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  current news   Press   selected story    
     
  6 May 2015  
 
Transposon mutagenesis identifies genetic drivers of BrafV600E melanoma
 
 




Authors
Michael B Mann1,2, Michael A Black3, Devin J Jones1, Jerrold M Ward2,12, Christopher Chin Kuan Yew2,12, Justin Y Newberg1, Adam J Dupuy4, Alistair G Rust5,12, Marcus W Bosenberg6,7, Martin McMahon8,9, Cristin G Print10,11, Neal G Copeland1,2,13, & Nancy A Jenkins1,2,13

1  Cancer Research Program, Houston Methodist Research Institute, Houston, Texas, USA.
2  Institute of Molecular and Cell Biology, Singapore.
3  Department of Biochemistry, University of Otago, Dunedin, New Zealand.
4  Department of Anatomy and Cell Biology, Carver College of Medicine, University of Iowa, Iowa City,    Iowa, USA.
5  Experimental Cancer Genetics, Wellcome Trust Sanger Institute, Hinxton, UK.
6  Department of Dermatology, Yale University School of Medicine, New Haven, Connecticut, USA.
7  Department of Pathology, Yale University School of Medicine, New Haven, Connecticut, USA.
8  Helen Diller Family Comprehensive Cancer Center, University of California, San Francisco,
   San Francisco, California, USA.
9  Department of Cell and Molecular Pharmacology, University of California, San Francisco,
   San Francisco, California, USA.
10  Department of Molecular Medicine and Pathology, University of Auckland, Auckland, New Zealand.
11  New Zealand Bioinformatics Institute, University of Auckland, Auckland, New Zealand.
12  Present addresses: Global VetPathology, Montgomery Village, Maryland, USA (J.M.W.), National Heart    Research Institute Singapore, Singapore (C.C.K.Y.) and Institute of Cancer Research, London, UK    (A.G.R.).
13  These authors contributed equally to this work.
    Correspondence should be addressed to N.A.J. (njenkins2@houstonmethodist.org)

Published online in Nature Genetics on 13 April 2015.

Abstract
Although nearly half of human melanomas harbor oncogenic BrafV600E mutations, the genetic events that cooperate with these mutations to drive melanogenesis are still largely unknown. Here we show that Sleeping Beauty (SB) transposon-mediated mutagenesis drives melanoma progression in BrafV600E mutant mice and identify 1,232 recurrently mutated candidate cancer genes (CCGs) from 70 SB-driven melanomas. CCGs are enriched in Wnt, PI3K, MAPK and netrin signaling pathway components and are more highly connected to one another than predicted by chance, indicating that SB targets cooperative genetic networks in melanoma. Human orthologs of >500 CCGs are enriched for mutations in human melanoma or showed statistically significant clinical associations between RNA abundance and survival of patients with metastatic melanoma. We also functionally validate CEP350 as a new tumor-suppressor gene in human melanoma. SB mutagenesis has thus helped to catalog the cooperative molecular mechanisms driving BrafV600E melanoma and discover new genes with potential clinical importance in human melanoma.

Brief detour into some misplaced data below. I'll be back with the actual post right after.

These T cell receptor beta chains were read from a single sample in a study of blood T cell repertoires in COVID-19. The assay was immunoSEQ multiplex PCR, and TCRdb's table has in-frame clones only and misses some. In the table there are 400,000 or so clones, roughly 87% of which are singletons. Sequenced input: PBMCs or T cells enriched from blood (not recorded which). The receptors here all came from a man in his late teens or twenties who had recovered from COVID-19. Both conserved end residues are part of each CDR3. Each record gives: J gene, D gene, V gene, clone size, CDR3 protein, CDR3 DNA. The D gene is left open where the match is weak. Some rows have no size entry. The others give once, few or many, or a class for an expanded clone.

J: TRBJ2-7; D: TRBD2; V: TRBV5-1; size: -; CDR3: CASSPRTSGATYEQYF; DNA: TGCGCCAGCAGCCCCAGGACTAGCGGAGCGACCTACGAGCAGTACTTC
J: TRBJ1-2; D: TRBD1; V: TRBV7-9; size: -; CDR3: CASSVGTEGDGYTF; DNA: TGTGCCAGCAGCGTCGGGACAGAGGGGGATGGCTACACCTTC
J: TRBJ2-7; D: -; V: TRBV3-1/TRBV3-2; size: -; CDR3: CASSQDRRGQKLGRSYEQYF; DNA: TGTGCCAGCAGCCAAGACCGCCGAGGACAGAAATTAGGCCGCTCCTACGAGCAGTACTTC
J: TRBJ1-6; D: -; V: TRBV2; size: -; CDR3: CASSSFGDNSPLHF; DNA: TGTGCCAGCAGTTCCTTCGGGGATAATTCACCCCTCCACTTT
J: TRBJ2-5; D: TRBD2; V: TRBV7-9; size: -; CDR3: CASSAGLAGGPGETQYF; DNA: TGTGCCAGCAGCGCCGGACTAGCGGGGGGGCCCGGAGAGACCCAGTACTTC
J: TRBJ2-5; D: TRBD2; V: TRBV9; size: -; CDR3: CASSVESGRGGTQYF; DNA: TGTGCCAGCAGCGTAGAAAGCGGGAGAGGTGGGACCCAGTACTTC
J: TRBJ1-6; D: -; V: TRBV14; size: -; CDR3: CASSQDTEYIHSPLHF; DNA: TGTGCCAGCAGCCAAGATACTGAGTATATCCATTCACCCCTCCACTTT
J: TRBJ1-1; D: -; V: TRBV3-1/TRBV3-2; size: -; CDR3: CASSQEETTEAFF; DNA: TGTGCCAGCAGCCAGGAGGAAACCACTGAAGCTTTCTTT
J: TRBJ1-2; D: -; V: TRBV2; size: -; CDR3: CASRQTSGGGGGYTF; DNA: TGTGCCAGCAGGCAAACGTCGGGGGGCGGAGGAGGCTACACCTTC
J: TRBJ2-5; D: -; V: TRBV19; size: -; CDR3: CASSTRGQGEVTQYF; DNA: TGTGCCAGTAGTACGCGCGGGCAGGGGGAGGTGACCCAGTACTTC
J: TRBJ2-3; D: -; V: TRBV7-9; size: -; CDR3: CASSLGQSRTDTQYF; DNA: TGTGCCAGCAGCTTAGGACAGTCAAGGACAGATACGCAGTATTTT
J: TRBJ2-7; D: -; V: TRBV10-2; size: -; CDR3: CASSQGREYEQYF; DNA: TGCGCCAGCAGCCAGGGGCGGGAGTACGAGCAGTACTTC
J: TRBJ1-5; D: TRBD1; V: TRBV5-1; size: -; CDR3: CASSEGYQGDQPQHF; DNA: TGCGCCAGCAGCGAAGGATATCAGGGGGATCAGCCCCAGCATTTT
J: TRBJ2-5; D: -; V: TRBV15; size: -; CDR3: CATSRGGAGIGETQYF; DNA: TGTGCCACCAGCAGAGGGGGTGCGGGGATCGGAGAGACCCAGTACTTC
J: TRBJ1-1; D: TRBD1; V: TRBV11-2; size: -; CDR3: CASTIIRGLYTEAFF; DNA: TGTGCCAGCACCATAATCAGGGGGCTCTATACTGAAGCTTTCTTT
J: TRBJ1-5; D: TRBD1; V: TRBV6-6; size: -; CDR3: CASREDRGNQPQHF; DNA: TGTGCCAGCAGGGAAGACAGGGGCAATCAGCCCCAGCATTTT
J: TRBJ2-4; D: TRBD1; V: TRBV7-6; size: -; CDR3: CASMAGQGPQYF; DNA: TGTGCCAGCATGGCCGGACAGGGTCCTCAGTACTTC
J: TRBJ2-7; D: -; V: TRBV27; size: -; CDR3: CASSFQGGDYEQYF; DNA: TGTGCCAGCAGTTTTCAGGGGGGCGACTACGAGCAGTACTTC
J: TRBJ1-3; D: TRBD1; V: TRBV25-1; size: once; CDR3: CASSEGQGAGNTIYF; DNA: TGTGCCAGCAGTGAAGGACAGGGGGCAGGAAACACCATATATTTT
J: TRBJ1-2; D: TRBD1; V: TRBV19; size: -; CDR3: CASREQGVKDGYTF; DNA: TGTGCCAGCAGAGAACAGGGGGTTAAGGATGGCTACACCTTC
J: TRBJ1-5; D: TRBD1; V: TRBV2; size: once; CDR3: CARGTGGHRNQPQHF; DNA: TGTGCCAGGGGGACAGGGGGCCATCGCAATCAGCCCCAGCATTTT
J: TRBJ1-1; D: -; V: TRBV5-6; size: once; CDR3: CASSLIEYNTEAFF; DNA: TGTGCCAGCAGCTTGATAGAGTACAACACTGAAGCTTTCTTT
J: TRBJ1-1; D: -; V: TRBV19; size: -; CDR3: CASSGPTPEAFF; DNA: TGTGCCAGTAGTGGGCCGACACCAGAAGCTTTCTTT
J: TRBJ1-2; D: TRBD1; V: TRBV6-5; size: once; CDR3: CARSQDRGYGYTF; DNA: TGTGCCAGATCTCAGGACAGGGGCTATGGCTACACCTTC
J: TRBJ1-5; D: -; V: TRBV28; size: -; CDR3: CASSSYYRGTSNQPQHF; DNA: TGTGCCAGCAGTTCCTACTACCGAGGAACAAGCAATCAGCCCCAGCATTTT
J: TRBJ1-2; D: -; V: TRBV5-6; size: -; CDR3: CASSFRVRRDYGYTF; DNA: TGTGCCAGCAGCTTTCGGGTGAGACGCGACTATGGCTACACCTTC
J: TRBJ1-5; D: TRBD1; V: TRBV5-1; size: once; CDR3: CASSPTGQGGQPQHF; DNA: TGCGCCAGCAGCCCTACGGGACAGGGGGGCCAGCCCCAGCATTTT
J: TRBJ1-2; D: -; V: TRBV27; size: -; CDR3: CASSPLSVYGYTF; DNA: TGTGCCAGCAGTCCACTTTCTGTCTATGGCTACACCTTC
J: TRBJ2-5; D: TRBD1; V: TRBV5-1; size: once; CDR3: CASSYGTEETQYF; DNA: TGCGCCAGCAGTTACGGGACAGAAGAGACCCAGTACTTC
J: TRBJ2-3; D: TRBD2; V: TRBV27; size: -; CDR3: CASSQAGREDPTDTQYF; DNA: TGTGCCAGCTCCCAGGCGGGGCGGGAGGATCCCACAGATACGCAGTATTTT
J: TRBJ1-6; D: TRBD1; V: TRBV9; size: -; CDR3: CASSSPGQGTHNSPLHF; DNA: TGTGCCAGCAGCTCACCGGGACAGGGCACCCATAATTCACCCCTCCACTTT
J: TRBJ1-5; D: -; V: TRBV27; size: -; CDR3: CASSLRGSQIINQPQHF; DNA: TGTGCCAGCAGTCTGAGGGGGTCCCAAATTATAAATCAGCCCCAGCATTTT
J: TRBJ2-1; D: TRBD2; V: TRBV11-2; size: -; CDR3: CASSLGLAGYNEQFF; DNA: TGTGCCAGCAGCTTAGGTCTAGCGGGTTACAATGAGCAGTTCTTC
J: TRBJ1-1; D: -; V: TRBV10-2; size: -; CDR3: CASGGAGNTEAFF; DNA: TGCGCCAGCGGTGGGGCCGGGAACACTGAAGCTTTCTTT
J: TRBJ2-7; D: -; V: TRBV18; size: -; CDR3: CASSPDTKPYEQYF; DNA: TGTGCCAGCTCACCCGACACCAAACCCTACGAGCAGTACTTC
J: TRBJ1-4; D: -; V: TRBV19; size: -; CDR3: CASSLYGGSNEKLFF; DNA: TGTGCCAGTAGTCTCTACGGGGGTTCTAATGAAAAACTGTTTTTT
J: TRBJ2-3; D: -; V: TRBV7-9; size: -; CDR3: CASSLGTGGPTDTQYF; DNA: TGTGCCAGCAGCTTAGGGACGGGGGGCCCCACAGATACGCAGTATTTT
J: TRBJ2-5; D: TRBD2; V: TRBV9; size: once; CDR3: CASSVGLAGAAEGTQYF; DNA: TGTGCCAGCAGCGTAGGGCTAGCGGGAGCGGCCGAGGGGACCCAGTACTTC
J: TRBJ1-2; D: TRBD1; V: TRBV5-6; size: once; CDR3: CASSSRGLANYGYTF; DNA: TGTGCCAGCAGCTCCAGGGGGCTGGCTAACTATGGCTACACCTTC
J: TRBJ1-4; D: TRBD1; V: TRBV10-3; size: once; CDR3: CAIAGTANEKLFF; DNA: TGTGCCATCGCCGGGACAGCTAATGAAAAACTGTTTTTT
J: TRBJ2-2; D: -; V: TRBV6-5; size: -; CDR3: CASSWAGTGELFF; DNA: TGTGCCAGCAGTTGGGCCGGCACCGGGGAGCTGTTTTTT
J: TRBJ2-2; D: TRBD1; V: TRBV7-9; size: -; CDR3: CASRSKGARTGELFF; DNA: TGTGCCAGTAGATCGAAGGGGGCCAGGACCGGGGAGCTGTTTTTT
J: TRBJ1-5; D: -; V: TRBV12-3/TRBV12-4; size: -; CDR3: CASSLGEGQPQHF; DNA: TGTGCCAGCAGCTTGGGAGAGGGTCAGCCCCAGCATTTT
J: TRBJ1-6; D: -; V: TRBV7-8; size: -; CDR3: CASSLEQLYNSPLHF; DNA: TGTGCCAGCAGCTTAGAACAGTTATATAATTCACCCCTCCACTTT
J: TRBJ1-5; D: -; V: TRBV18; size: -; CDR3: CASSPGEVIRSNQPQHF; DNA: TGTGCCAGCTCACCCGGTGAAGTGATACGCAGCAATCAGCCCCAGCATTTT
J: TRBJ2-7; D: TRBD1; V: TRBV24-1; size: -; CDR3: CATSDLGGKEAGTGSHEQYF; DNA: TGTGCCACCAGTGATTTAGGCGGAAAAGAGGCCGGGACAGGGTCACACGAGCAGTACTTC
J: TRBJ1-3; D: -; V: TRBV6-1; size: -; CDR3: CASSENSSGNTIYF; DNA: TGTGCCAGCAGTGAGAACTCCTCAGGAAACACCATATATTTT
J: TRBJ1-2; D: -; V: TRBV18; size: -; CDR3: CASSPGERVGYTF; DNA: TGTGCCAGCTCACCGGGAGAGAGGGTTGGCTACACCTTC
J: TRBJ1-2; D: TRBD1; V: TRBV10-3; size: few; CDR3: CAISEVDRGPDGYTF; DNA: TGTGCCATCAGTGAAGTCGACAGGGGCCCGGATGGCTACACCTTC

Figure:

Figure Legend: SB-mediated mutagenesis promotes melanoma formation in BrafV600E mutant mice. (a) Pigmentation changes in SB|Braf mice appear uniform at 25 weeks of age with all 4-OHT–painted surfaces appearing almost completely black; this was most obvious on tail skin in comparing sibling mice. Green, yellow and white asterisks denote Braf, SB|Braf and SB sibling mice, respectively. (b) Image of the underside of a dorsal skin specimen after it was removed during necropsy of an SB|Braf mouse. In wild-type mice, the dorsal skin was uniformly non-pigmented, but many individual black clones of BrafV600E-positive nevi that covered 4-OHT–painted surfaces were found in SB|Braf mice. Scale bar, 5 mm. (c) Kaplan-Meier survival curves comparing experimental SB|Braf and control sibling SB and Braf mice (log-rank test, P < 0.0001). (d–i) Histology and tumor classification from sections of skin masses stained with hematoxylin and eosin (d–f) and undergoing immunohistochemistry (IHC) analysis (g–i). (d) Melanoma showing both a loose cell pattern and a more typical melanoma pattern with nerve-like structures (400×).
(e) Melanoma displaying focal schwannomatous features containing pigment granules (400×). (f) Melanoma differentiation focus with tumor cells containing pigment granules (1,000×). (g) S-100 expression in the nucleus of melanoma cells from an unpigmented melanoma (100×); inset, low magnification depicting robust S-100 expression throughout the tumor and adjacent normal skin lacking S-100 expression. (h) Cytoplasmic staining for the melanocyte-specific protein Tyrp1 using antiserum to Tyrp1 (PEP1) (400×). (i) Robust staining of nuclear SB transposase in SB|Braf melanoma cells (400×). Scale bars, 100 μm (d–l); inset, 3 mm (g).